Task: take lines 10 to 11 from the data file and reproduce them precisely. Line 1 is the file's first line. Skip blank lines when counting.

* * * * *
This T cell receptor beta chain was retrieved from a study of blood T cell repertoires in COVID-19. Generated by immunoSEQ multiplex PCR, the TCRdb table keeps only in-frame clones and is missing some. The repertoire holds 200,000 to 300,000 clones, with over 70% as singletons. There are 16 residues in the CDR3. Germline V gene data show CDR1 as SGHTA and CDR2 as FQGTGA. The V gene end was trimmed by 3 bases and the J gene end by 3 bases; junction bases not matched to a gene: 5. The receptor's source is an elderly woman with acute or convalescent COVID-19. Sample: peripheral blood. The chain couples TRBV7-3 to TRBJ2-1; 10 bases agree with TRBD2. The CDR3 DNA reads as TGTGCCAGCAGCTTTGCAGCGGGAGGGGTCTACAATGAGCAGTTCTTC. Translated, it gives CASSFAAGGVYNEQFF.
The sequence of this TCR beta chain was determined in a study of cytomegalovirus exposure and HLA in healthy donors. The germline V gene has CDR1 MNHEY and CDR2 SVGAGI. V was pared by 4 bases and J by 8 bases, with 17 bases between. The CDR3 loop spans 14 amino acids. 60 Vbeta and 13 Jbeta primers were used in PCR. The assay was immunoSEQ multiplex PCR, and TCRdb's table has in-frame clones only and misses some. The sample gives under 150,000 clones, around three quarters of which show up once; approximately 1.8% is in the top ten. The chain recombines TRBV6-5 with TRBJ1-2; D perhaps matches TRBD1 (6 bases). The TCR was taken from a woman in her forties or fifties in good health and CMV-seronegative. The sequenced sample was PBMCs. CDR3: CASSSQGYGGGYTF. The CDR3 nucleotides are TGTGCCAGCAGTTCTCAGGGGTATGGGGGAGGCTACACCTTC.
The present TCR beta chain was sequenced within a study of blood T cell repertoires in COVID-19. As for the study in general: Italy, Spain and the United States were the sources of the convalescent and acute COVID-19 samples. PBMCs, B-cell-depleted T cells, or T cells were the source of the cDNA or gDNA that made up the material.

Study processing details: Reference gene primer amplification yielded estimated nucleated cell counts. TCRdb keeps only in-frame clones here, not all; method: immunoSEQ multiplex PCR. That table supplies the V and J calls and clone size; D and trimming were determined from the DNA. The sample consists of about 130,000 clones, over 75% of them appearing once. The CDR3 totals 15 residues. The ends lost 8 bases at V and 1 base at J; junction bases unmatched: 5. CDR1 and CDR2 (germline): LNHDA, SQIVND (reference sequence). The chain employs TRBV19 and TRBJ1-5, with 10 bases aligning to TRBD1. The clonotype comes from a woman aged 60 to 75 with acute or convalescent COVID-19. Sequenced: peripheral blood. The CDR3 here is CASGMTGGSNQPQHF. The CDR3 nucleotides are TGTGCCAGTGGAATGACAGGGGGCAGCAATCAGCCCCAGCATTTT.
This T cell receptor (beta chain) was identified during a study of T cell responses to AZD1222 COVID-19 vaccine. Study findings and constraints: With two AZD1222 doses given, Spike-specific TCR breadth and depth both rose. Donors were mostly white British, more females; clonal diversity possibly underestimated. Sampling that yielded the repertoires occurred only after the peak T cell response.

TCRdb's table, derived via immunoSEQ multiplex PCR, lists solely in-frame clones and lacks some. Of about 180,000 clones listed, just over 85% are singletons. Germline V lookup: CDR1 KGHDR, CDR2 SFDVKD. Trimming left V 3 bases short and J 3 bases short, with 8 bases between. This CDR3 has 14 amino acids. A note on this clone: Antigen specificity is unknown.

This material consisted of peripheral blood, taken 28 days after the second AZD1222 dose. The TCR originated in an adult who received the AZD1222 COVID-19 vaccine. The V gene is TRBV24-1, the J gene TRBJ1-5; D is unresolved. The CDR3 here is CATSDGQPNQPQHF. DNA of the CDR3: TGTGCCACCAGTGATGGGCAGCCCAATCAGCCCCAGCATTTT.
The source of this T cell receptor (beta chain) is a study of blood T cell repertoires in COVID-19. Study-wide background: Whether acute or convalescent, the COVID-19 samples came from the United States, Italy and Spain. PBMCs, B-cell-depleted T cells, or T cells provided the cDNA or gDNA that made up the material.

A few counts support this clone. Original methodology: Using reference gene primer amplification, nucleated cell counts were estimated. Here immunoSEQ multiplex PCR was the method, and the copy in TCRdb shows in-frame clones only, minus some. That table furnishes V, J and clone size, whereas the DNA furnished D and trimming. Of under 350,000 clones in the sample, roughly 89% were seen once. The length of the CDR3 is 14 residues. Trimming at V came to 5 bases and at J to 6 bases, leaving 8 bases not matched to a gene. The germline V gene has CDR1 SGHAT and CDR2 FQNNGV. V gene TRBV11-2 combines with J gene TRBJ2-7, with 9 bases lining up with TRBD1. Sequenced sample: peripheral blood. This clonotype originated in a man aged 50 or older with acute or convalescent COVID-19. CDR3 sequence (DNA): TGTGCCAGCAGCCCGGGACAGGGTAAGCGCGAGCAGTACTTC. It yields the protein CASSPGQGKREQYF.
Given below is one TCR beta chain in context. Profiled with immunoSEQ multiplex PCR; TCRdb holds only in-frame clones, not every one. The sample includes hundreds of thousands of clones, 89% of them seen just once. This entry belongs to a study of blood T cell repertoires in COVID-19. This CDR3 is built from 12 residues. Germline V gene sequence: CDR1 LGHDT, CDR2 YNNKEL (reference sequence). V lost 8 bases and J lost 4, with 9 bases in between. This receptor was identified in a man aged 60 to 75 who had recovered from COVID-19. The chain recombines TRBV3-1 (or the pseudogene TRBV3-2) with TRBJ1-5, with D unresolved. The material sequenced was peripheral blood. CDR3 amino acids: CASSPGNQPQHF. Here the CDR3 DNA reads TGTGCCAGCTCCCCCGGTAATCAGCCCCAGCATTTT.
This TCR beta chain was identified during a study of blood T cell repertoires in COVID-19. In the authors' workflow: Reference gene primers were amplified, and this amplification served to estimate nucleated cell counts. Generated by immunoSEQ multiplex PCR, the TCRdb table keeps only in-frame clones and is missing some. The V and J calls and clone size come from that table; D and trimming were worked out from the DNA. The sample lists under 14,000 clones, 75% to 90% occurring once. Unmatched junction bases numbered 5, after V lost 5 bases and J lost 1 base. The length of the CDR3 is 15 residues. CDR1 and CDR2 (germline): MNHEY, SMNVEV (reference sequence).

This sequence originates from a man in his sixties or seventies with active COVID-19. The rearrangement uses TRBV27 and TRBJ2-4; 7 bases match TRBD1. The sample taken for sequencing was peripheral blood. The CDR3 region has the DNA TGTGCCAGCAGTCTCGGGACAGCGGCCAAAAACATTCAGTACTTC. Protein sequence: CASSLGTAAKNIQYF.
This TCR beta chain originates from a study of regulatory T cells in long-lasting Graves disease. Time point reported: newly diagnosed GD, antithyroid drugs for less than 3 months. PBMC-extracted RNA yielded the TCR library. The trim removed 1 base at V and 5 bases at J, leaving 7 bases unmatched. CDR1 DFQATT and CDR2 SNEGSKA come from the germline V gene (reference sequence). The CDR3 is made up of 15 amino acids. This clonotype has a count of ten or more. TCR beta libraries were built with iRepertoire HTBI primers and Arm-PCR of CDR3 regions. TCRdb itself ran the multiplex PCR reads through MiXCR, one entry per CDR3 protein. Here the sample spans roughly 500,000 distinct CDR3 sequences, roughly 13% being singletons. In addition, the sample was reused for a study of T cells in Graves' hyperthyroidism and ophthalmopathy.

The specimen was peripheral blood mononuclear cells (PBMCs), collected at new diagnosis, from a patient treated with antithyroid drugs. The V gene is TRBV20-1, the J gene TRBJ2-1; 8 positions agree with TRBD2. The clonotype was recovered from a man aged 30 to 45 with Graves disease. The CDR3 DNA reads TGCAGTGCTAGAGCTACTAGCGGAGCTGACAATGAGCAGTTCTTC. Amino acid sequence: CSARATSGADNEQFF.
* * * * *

Given below is one TCR beta chain in context. Profiled with immunoSEQ multiplex PCR; TCRdb holds only in-frame clones, not every one. The sample includes hundreds of thousands of clones, 89% of them seen just once. This entry belongs to a study of blood T cell repertoires in COVID-19. This CDR3 is built from 12 residues. Germline V gene sequence: CDR1 LGHDT, CDR2 YNNKEL (reference sequence). V lost 8 bases and J lost 4, with 9 bases in between. This receptor was identified in a man aged 60 to 75 who had recovered from COVID-19. The chain recombines TRBV3-1 (or the pseudogene TRBV3-2) with TRBJ1-5, with D unresolved. The material sequenced was peripheral blood. CDR3 amino acids: CASSPGNQPQHF. Here the CDR3 DNA reads TGTGCCAGCTCCCCCGGTAATCAGCCCCAGCATTTT.
This TCR beta chain was identified during a study of blood T cell repertoires in COVID-19. In the authors' workflow: Reference gene primers were amplified, and this amplification served to estimate nucleated cell counts. Generated by immunoSEQ multiplex PCR, the TCRdb table keeps only in-frame clones and is missing some. The V and J calls and clone size come from that table; D and trimming were worked out from the DNA. The sample lists under 14,000 clones, 75% to 90% occurring once. Unmatched junction bases numbered 5, after V lost 5 bases and J lost 1 base. The length of the CDR3 is 15 residues. CDR1 and CDR2 (germline): MNHEY, SMNVEV (reference sequence).